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Archaeology & Anthropology: Open Access

Politics and the Army in the Evacuation of Jewish Graves in the Gaza Strip - 2005

Submission: November 10, 2020; Published: March 30, 2021

DOI: 10.31031/AAOA.2020.04.000601

ISSN: 2577-1949
Volume4 Issue2


On October 26, 2004 the Knesset, Israel’s Parliament, approved the disengagement plan, a unilateral plan to evacuate all the Jewish communities in the Jewish settlement bloc in the Gaza Strip (popularly known as Gush K) and four communities in northern Samaria, on the West Bank. In 2005 the State of Israel embarked on a national mission to find suitable solutions for the evacuees who were forced to leave their homes and communities. The implementation began on August 15, 2005, when over 8,000 people were evacuated in only eight days. Since then, many and varied government-bureaucratic organizations have been working to carry out the abovementioned “national mission,” but according to the State Comptroller’s report, they have been working too slowly. The report also noted that the Jewish residents of Gaza Strip experienced “expulsion.” [1]. At the time of this writing, only about 22 percent of the evacuees are living in their new homes, and 33 percent have yet to begin construction [2].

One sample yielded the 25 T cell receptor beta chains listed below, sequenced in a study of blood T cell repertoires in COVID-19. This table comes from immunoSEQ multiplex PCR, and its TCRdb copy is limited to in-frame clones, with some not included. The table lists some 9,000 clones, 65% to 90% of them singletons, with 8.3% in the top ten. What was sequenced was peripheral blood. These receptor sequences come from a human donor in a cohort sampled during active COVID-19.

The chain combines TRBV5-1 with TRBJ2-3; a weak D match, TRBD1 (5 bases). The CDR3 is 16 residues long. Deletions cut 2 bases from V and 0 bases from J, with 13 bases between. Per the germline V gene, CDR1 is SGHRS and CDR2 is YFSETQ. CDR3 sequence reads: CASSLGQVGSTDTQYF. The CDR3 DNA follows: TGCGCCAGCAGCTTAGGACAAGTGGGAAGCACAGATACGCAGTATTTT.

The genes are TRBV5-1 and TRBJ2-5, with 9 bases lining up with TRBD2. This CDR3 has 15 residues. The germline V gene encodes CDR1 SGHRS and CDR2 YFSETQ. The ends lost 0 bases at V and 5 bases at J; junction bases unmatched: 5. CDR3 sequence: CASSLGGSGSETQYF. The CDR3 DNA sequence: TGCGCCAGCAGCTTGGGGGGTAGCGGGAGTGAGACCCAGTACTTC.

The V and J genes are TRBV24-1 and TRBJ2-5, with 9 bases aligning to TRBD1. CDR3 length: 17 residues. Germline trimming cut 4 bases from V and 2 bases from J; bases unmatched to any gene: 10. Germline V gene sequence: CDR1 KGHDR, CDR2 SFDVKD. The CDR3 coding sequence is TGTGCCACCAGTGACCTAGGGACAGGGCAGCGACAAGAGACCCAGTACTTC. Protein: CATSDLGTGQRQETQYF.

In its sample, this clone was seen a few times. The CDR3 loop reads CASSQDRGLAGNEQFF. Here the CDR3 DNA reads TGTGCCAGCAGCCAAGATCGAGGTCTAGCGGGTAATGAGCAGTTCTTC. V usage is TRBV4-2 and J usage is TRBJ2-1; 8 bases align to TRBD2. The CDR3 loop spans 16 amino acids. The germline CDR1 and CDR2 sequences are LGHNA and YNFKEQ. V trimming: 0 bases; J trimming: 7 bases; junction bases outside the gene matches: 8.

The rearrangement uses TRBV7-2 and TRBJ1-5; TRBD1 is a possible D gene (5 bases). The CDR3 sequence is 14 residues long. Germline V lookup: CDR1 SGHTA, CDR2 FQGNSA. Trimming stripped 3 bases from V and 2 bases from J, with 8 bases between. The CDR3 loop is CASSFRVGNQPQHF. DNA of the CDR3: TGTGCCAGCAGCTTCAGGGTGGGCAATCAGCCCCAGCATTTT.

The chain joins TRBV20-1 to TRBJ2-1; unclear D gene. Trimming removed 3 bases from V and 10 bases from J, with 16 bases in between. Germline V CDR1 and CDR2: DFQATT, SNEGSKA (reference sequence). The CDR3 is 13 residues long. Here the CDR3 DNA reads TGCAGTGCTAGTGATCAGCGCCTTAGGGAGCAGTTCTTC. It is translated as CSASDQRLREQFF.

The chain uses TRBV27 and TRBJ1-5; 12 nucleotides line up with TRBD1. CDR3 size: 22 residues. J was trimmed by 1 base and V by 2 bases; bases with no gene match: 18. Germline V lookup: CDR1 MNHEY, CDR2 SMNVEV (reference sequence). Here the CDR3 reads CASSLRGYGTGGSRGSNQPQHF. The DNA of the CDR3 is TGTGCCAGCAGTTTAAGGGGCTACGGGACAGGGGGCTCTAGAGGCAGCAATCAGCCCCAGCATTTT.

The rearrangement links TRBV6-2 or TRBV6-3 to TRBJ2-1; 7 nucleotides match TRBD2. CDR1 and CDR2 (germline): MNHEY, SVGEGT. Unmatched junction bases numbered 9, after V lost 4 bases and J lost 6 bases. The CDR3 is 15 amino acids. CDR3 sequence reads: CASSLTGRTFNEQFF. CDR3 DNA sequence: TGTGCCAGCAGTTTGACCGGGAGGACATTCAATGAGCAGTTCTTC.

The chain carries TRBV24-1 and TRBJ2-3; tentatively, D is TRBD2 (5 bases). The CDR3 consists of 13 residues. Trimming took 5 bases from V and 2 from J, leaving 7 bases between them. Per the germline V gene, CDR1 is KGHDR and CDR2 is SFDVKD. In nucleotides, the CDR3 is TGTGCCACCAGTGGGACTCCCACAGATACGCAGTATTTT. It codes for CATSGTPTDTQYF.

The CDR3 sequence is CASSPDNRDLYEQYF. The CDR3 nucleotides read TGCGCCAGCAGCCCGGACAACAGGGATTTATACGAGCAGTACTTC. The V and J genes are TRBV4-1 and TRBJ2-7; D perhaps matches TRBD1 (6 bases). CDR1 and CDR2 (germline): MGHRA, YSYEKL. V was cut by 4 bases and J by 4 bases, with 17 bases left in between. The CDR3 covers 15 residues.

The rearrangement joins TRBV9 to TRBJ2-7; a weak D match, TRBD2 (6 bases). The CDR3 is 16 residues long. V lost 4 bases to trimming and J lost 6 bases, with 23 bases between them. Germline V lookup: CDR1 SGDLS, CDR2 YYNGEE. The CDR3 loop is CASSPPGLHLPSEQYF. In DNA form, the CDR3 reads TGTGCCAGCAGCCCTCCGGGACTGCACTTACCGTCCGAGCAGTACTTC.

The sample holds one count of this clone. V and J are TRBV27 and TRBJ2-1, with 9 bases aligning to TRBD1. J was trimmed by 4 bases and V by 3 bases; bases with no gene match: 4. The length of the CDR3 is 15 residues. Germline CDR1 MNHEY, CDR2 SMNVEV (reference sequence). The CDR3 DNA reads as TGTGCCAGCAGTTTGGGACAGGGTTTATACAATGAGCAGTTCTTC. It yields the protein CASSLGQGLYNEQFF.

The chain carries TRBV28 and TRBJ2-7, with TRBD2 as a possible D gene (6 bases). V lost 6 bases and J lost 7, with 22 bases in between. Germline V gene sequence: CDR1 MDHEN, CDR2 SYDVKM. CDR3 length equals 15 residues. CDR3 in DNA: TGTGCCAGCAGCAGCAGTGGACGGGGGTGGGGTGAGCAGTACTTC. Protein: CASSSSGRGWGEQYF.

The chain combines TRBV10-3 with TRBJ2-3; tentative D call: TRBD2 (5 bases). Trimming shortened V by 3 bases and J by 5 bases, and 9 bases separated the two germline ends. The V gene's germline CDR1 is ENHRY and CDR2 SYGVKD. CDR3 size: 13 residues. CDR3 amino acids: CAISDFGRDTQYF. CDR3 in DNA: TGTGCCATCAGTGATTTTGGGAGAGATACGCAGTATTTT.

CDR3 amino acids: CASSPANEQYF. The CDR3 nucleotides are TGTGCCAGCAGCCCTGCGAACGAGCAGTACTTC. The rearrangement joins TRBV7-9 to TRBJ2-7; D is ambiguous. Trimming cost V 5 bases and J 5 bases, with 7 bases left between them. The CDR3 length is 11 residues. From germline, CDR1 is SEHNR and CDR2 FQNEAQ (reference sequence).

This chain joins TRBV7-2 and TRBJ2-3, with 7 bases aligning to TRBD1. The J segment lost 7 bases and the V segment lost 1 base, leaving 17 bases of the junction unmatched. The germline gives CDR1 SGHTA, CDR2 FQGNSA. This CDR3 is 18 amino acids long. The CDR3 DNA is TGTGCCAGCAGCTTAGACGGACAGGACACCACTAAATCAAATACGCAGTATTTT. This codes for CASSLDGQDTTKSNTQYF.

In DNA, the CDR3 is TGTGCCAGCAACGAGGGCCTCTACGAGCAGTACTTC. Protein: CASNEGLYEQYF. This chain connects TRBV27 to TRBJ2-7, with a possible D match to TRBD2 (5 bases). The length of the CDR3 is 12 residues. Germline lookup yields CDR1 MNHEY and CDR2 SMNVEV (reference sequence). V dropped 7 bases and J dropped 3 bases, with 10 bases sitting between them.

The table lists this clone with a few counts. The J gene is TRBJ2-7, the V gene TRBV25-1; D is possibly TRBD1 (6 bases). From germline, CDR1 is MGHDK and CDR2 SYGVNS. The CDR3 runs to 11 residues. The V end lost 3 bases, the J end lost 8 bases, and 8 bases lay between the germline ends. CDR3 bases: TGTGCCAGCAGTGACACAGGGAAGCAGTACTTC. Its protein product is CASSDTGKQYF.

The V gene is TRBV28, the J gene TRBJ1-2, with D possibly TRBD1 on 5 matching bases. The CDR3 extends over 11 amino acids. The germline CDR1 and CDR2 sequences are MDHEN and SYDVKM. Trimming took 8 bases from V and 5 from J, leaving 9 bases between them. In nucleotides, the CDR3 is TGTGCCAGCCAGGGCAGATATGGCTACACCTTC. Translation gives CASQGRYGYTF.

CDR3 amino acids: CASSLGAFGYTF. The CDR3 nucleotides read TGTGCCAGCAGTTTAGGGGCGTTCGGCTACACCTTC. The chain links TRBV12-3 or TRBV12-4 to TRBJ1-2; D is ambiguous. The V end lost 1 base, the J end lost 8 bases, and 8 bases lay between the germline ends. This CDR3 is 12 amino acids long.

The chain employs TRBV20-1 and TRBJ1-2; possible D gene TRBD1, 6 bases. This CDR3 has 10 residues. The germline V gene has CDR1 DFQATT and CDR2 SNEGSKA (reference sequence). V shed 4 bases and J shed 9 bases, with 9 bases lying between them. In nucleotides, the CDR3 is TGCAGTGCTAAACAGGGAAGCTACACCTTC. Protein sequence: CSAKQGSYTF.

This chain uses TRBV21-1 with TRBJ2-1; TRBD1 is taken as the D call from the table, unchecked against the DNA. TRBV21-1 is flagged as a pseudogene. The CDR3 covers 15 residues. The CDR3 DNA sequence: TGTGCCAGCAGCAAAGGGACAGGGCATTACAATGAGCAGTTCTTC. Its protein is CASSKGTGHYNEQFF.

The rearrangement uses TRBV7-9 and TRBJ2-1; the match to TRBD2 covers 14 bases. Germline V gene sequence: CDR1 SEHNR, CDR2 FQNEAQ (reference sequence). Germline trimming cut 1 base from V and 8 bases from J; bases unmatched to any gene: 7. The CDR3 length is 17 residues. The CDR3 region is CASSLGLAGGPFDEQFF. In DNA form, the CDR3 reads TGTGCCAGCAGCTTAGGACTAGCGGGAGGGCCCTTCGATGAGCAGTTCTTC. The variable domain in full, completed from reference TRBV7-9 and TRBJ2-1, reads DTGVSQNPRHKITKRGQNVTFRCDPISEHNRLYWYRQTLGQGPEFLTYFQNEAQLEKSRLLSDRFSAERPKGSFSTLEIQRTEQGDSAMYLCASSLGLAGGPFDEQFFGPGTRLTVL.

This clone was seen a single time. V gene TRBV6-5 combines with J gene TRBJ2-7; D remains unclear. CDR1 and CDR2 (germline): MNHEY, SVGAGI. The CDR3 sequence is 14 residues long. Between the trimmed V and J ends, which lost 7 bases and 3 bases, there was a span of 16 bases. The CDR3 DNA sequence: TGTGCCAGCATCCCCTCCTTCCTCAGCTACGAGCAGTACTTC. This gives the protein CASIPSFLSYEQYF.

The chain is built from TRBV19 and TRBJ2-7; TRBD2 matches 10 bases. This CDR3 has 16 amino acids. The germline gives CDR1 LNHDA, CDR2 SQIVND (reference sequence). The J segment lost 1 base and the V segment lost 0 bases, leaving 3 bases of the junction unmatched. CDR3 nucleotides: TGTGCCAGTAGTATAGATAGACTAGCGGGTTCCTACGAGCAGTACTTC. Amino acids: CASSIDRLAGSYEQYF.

To date there has been no in-depth examination of the specific issue of how the bureaucracy handled the traumatic evacuation of the Gaza Strip cemetery. Even the State Commission of Inquiry into the Handling by the Authorized Authorities of the Evacuees from Gush K and Northern Samaria (hereonin: The Commission of Inquiry) did not discuss the issue. In this article we will examine whether the Israeli authorities attempted to demonstrate flexibility during the evacuation of the graves and following the disengagement, and whether the solutions considered the needs and demands of the families of the deceased [3]. We will compare the term “national mission” as it was used by government leaders to expedite the bureaucratic treatment of the Gush K residents, with the actual situation on the ground. We found that in evacuating the graves the Israeli bureaucracy failed to demonstrate the necessary sensitivity and flexibility [4-8].

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